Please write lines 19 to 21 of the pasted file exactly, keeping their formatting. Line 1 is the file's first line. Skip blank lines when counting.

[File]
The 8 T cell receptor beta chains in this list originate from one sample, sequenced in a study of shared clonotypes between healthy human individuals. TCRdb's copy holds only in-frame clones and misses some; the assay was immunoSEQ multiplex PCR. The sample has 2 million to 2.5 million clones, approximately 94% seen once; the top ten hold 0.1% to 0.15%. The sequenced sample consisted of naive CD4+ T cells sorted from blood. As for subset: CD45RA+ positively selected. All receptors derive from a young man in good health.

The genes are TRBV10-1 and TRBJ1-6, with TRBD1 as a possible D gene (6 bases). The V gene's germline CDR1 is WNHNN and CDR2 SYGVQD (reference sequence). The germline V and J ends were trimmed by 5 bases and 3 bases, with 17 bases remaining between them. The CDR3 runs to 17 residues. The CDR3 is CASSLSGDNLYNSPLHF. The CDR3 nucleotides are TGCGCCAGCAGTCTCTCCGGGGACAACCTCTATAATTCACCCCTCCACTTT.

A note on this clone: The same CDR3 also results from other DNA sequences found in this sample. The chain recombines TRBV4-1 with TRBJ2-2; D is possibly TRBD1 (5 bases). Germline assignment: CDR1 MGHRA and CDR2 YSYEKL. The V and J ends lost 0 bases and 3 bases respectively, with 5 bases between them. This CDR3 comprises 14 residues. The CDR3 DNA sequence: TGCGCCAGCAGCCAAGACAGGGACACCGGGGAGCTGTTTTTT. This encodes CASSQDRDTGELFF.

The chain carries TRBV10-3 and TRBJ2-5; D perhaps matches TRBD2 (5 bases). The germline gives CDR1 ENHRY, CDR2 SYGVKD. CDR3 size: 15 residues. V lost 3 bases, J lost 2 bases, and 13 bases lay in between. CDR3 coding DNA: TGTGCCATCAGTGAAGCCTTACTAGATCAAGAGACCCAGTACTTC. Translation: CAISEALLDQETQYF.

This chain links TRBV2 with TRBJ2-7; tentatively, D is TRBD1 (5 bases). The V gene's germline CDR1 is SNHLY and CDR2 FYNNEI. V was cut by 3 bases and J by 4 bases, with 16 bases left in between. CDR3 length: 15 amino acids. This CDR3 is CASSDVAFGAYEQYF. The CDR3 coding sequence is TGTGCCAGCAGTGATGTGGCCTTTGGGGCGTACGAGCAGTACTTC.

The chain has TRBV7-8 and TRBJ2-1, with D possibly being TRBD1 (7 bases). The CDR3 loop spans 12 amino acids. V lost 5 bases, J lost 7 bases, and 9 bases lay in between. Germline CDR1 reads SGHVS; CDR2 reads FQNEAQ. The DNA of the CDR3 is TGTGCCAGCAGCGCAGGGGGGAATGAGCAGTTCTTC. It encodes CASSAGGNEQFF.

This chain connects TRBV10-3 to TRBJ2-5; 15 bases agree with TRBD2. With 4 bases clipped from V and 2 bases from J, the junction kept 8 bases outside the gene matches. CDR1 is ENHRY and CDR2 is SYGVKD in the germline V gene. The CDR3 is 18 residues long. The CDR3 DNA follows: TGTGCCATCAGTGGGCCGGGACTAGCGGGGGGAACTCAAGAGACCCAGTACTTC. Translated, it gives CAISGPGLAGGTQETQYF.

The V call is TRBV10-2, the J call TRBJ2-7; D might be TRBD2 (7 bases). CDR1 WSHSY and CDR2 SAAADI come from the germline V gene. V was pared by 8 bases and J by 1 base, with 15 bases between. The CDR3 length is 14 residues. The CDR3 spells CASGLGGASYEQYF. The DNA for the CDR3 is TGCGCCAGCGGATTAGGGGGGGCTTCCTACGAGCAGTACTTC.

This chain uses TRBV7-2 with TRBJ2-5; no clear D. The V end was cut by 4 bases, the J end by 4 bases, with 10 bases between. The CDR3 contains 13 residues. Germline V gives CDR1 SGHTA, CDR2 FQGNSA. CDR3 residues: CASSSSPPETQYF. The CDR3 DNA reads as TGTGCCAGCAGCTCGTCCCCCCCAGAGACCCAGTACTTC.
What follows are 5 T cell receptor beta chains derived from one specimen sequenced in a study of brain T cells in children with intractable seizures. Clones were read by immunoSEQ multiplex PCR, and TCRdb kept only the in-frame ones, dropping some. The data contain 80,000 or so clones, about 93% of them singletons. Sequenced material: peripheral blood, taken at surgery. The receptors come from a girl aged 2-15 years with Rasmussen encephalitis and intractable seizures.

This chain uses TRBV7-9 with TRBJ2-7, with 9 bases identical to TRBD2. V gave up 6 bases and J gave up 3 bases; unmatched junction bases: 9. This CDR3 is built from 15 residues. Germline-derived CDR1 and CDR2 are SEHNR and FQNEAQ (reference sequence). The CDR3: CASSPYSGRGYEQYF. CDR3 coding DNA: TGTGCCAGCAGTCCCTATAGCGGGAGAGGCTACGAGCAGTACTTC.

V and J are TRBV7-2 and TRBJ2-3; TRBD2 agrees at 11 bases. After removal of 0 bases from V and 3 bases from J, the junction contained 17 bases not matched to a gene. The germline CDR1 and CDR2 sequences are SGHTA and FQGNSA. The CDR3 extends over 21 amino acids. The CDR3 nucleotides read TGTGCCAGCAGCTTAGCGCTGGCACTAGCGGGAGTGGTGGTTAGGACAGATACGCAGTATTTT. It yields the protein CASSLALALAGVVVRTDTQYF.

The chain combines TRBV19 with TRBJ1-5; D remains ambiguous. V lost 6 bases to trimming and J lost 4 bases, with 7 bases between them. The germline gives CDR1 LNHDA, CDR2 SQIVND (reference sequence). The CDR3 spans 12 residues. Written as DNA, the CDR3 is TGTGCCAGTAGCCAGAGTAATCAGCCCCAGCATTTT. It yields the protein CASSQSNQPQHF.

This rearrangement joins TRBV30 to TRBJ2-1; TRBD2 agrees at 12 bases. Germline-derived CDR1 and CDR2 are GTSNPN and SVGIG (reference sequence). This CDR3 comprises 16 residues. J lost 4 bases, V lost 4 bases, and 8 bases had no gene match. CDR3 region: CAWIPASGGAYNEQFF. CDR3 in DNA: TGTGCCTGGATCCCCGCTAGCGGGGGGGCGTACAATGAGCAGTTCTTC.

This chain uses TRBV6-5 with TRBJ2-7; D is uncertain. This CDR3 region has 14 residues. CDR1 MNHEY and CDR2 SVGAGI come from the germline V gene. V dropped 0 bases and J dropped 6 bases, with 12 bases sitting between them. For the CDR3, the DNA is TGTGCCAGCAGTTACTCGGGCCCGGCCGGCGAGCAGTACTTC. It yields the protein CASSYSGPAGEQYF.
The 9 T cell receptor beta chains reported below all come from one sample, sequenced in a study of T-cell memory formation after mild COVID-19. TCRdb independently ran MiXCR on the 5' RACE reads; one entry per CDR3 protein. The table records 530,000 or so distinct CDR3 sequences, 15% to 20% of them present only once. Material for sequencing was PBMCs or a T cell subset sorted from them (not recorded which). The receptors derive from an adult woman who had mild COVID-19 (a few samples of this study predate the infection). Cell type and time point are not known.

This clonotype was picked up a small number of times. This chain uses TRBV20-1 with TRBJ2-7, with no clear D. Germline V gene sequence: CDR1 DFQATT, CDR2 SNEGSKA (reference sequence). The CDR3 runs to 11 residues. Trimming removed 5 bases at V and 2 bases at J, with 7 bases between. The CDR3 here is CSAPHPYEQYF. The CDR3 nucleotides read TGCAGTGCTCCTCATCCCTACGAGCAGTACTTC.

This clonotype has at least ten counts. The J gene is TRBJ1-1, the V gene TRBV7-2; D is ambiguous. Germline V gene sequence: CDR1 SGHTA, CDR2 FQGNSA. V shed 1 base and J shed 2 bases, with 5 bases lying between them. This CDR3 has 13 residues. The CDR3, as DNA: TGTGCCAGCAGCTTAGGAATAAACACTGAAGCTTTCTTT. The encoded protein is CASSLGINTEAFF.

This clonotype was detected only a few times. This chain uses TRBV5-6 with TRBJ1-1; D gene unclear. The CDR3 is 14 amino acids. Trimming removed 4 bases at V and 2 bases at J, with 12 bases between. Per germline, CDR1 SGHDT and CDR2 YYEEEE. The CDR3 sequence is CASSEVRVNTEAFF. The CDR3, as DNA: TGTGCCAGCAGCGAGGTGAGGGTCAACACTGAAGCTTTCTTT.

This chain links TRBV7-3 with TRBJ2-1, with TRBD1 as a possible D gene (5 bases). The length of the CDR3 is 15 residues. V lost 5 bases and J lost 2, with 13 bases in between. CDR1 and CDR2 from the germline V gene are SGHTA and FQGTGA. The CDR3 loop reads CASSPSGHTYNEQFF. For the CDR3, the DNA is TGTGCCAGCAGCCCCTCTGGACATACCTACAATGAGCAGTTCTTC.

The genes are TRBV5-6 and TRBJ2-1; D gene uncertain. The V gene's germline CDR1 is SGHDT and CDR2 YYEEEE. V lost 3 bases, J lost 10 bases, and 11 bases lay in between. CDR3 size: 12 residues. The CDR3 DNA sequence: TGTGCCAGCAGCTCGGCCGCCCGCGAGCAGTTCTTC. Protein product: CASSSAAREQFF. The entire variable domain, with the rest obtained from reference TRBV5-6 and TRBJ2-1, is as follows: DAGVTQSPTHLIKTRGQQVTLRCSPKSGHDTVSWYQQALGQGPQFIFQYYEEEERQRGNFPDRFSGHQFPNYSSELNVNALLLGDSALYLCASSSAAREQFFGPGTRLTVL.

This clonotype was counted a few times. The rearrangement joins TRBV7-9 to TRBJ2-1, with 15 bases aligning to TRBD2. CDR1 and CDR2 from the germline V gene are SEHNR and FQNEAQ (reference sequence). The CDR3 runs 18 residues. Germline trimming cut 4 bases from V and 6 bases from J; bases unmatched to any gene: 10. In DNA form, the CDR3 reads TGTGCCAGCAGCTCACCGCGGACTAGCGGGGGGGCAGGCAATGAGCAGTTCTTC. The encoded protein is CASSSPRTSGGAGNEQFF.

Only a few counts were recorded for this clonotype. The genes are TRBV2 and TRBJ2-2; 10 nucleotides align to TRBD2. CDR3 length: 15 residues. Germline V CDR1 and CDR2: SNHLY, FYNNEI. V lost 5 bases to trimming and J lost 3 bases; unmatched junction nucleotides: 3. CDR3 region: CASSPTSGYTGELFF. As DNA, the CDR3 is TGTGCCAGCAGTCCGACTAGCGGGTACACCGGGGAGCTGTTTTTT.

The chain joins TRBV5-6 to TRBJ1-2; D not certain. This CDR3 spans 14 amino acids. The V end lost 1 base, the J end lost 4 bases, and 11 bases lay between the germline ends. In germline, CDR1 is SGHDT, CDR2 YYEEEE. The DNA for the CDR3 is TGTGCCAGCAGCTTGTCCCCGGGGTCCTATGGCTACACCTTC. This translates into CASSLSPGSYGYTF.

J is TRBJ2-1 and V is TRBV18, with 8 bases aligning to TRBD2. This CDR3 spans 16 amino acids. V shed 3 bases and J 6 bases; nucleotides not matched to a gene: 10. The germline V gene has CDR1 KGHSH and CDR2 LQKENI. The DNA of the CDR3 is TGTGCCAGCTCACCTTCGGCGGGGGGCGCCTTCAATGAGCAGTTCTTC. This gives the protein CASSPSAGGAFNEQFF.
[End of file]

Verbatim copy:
This clonotype was detected only a few times. This chain uses TRBV5-6 with TRBJ1-1; D gene unclear. The CDR3 is 14 amino acids. Trimming removed 4 bases at V and 2 bases at J, with 12 bases between. Per germline, CDR1 SGHDT and CDR2 YYEEEE. The CDR3 sequence is CASSEVRVNTEAFF. The CDR3, as DNA: TGTGCCAGCAGCGAGGTGAGGGTCAACACTGAAGCTTTCTTT.

This chain links TRBV7-3 with TRBJ2-1, with TRBD1 as a possible D gene (5 bases). The length of the CDR3 is 15 residues. V lost 5 bases and J lost 2, with 13 bases in between. CDR1 and CDR2 from the germline V gene are SGHTA and FQGTGA. The CDR3 loop reads CASSPSGHTYNEQFF. For the CDR3, the DNA is TGTGCCAGCAGCCCCTCTGGACATACCTACAATGAGCAGTTCTTC.

The genes are TRBV5-6 and TRBJ2-1; D gene uncertain. The V gene's germline CDR1 is SGHDT and CDR2 YYEEEE. V lost 3 bases, J lost 10 bases, and 11 bases lay in between. CDR3 size: 12 residues. The CDR3 DNA sequence: TGTGCCAGCAGCTCGGCCGCCCGCGAGCAGTTCTTC. Protein product: CASSSAAREQFF. The entire variable domain, with the rest obtained from reference TRBV5-6 and TRBJ2-1, is as follows: DAGVTQSPTHLIKTRGQQVTLRCSPKSGHDTVSWYQQALGQGPQFIFQYYEEEERQRGNFPDRFSGHQFPNYSSELNVNALLLGDSALYLCASSSAAREQFFGPGTRLTVL.